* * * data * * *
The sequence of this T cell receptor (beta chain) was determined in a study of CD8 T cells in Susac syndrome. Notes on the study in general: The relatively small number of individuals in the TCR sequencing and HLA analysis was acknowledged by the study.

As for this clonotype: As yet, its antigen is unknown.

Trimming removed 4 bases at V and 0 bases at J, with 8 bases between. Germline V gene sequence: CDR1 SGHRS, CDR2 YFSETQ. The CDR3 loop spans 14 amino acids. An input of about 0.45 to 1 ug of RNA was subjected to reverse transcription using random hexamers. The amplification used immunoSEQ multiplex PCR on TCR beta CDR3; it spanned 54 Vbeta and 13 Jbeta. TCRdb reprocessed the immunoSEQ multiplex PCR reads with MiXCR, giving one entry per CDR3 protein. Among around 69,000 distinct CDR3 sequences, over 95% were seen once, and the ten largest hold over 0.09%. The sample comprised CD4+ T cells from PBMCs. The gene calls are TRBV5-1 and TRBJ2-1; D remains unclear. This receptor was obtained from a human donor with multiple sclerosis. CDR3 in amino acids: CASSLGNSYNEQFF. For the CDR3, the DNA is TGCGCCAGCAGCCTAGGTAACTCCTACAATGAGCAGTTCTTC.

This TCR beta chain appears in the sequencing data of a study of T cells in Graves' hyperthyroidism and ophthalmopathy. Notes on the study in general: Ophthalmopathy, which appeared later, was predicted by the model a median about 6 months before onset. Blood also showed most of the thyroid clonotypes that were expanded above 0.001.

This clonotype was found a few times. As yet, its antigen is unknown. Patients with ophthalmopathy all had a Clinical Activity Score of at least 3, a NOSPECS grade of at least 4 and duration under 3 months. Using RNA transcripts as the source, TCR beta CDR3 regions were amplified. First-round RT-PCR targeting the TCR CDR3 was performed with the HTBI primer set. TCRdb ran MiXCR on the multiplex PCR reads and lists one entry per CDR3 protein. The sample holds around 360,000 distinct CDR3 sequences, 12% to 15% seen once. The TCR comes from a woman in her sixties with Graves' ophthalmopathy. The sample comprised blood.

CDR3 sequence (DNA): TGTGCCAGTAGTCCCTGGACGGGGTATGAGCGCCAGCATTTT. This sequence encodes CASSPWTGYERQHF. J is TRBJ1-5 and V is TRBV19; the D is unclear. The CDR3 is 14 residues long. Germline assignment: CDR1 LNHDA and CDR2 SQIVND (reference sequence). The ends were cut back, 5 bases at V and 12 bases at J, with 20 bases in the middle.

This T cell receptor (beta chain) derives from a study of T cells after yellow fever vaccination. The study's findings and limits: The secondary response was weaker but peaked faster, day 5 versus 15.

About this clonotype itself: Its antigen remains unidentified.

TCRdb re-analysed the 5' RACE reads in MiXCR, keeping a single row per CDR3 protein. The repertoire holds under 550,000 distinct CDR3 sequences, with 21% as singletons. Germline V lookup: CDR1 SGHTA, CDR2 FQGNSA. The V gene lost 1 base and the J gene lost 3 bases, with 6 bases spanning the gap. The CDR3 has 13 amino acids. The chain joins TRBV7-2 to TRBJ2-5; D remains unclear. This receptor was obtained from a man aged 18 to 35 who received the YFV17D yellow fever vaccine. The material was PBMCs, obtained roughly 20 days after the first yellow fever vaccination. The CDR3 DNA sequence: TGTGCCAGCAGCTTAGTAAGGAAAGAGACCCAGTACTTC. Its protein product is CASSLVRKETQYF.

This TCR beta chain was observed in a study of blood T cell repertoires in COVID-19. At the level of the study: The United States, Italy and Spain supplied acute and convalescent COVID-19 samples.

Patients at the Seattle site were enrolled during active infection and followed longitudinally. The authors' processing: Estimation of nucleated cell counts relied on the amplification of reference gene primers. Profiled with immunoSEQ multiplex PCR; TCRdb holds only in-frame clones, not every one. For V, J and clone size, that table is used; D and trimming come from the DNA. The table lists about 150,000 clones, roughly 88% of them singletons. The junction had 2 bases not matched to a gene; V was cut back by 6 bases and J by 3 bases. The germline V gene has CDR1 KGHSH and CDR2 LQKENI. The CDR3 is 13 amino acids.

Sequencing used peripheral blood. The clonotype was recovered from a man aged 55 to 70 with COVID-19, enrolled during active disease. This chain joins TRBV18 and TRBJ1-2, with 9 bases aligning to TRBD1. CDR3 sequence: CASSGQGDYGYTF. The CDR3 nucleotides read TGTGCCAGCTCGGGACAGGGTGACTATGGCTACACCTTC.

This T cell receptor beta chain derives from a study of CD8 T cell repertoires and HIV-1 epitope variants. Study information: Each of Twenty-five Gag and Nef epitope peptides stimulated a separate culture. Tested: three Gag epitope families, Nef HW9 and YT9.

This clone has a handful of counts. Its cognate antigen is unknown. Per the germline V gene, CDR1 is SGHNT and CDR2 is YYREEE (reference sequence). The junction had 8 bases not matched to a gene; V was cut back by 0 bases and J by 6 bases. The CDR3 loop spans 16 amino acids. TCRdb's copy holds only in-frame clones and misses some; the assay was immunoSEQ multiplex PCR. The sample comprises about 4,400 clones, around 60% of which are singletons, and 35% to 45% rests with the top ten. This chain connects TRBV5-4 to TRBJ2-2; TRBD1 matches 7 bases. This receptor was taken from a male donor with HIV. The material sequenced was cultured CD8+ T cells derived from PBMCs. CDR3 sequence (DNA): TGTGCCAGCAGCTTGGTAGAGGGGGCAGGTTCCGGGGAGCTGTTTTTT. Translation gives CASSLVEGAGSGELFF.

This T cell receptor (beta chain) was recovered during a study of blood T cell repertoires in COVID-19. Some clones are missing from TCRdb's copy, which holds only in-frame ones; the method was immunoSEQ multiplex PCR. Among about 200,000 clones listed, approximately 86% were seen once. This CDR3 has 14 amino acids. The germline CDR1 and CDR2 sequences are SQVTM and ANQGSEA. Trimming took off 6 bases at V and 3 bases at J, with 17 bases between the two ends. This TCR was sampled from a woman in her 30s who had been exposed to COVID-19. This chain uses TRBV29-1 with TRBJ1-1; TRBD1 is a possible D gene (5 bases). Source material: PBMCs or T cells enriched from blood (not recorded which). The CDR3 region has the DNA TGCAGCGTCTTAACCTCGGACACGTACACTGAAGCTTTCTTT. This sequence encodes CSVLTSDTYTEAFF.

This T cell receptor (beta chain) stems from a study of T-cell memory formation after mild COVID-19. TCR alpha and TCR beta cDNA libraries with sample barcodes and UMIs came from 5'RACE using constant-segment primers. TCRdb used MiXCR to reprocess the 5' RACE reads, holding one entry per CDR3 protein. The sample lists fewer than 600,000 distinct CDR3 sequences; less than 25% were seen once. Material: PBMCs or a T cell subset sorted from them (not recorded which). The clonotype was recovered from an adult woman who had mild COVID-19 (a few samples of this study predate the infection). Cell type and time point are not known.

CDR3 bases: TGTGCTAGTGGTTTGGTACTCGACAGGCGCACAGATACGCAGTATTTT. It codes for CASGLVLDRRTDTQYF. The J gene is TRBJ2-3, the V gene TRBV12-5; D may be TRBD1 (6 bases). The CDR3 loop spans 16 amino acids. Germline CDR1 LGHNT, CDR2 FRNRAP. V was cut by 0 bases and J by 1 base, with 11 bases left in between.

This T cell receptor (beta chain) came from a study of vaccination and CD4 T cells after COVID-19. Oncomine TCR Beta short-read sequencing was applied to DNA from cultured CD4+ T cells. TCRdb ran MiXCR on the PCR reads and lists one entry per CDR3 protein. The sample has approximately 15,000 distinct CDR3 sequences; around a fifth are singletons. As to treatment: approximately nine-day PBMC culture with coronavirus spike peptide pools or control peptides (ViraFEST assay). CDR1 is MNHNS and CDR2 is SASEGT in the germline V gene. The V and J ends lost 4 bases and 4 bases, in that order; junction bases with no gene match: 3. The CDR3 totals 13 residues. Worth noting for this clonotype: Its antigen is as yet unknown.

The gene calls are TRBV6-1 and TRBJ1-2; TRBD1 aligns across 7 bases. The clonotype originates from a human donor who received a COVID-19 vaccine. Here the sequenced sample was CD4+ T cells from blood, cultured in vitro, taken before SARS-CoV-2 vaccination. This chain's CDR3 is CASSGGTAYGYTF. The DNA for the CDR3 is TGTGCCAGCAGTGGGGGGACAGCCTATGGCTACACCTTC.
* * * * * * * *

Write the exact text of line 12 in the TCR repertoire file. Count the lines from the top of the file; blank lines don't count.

Sequencing used peripheral blood. The clonotype was recovered from a man aged 55 to 70 with COVID-19, enrolled during active disease. This chain joins TRBV18 and TRBJ1-2, with 9 bases aligning to TRBD1. CDR3 sequence: CASSGQGDYGYTF. The CDR3 nucleotides read TGTGCCAGCTCGGGACAGGGTGACTATGGCTACACCTTC.